Remembering Our Ancestors: Dallas Christman

Meet our great-grandfather Dallas Christman, technically (James) Dallas, son of William David Christman and father of James (Dallas) Christman.  He was already in a family picture we posted when we introduced his father, the little boy on the right, remember?

Christman family
William D. Christman and his wife Rebecca Christman, nee Longstreth, sitting. Children, left to right: Susannah, Burgess O., William Henry, (possibly) Mary Francis, and Dallas, our great-grandfather.

The featured image shows him as a young man, not sure how old at the time, but he looks to be in his early 20s to me, probably shortly before he married.  But let’s begin at the beginning:

James Dallas Christman, called Dallas, was born on 29 January 1892 in Perry County, Ohio, in coal-miner country, as you might remember, but at that time the Christmans were farmers rather than miners.  Dallas had two older sisters, one older brother, and one younger brother.  He went to school until the 8th grade, and by the age of 18, he was living with his parents in Trimble and already working in the coal mines.

On 16 June 1917, Dallas Christman married Alice Andrews in Athens County, Ohio.  Alice Andrews’ ancestors came early to this country, in fact, her 10th great-grandfather William Andrews was among the founders of Hartford, CT.  He came with Thomas Hooker, who, in 1636, led a group of settlers through the wilderness from Massachusetts to what would later become Hartford.  Here is what she looked like when she was young:

Alice Andrews
Alice Andrews (1896–1991), wife of Dallas Christman

They had seven children together; their first daughter Elizabeth is still alive (she just turned 101!), and their first son was our grandfather James (Dallas) Christman, who died very young at the age of 24.  Interestingly enough, these two siblings married siblings of the Snyder family in turn:  Elizabeth married Harold Snyder, and James married Naomi Snyder.

But back to Dallas and Alice; here is a picture the two of them together:

Grandma and Grandpa Christman
Dallas and Alice Christman

Dallas continued working for a coal mining company, but also worked as a laborer for the steam railroad, and later for the state highway.  The family lived in Athens County, Ohio, and Dallas lived to see the Roaring Twenties and the Great Depression as well as two World Wars and a good many of the post WWII changes in society.  Just look at what happened between 1892 and 1945 in terms of inventions in the United States alone, and then between 1945 and 1969, including the Apollo 11 landing on the moon!  During his lifetime, the zipper was invented along with the mousetrap, candy corn, the teddy bear, the air plane, the electric light switch, WD-40, computer games, the nuclear submarine, bubble-wrap and much, much more.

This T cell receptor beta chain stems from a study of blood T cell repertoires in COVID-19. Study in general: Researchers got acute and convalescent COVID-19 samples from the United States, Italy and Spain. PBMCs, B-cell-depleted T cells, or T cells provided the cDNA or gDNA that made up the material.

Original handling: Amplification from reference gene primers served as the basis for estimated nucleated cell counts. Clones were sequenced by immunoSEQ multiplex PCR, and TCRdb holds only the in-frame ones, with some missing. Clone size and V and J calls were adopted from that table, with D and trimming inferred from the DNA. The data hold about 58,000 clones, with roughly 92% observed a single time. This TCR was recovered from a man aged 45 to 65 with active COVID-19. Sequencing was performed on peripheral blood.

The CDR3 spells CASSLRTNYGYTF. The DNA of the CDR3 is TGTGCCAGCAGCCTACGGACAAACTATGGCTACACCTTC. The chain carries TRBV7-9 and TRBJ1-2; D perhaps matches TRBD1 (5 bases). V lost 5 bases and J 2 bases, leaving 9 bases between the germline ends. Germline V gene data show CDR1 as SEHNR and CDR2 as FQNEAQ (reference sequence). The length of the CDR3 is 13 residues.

Now, this is a picture of Dallas holding one of his grandsons, Paul Snyder.  Paul died about as young as Dallas’ own son James, and Dallas was there to bury them both, as well as both his sisters and two of his daughters.

Dallas and Paul
Dallas Christman and little Paul Snyder

Great-Grandma and Great-Grandpa Christman are remembered very well in the family, and among other stories, it is said that Alice had the cleanest house all around, outhouse included.  If you work in the coal mines, I guess you particularly appreciate a clean house!  And as a last image, a portrait of Dallas and Alice, a photo for the mantelpiece, no doubt:

Grandma and Grandpa Christman1
Alice and Dallas Christman

Eventually, Dallas died on 7 December 1969, this day 49 years ago, in Nelsonville, OH, at the age of 77, leaving his wife to live for another twenty-two years without him.  May he rest in peace.



7 Replies to “Remembering Our Ancestors: Dallas Christman”

Leave a Reply

Fill in your details below or click an icon to log in: Logo

You are commenting using your account. Log Out /  Change )

Twitter picture

You are commenting using your Twitter account. Log Out /  Change )

Facebook photo

You are commenting using your Facebook account. Log Out /  Change )

Connecting to %s

This site uses Akismet to reduce spam. Learn how your comment data is processed.

%d bloggers like this: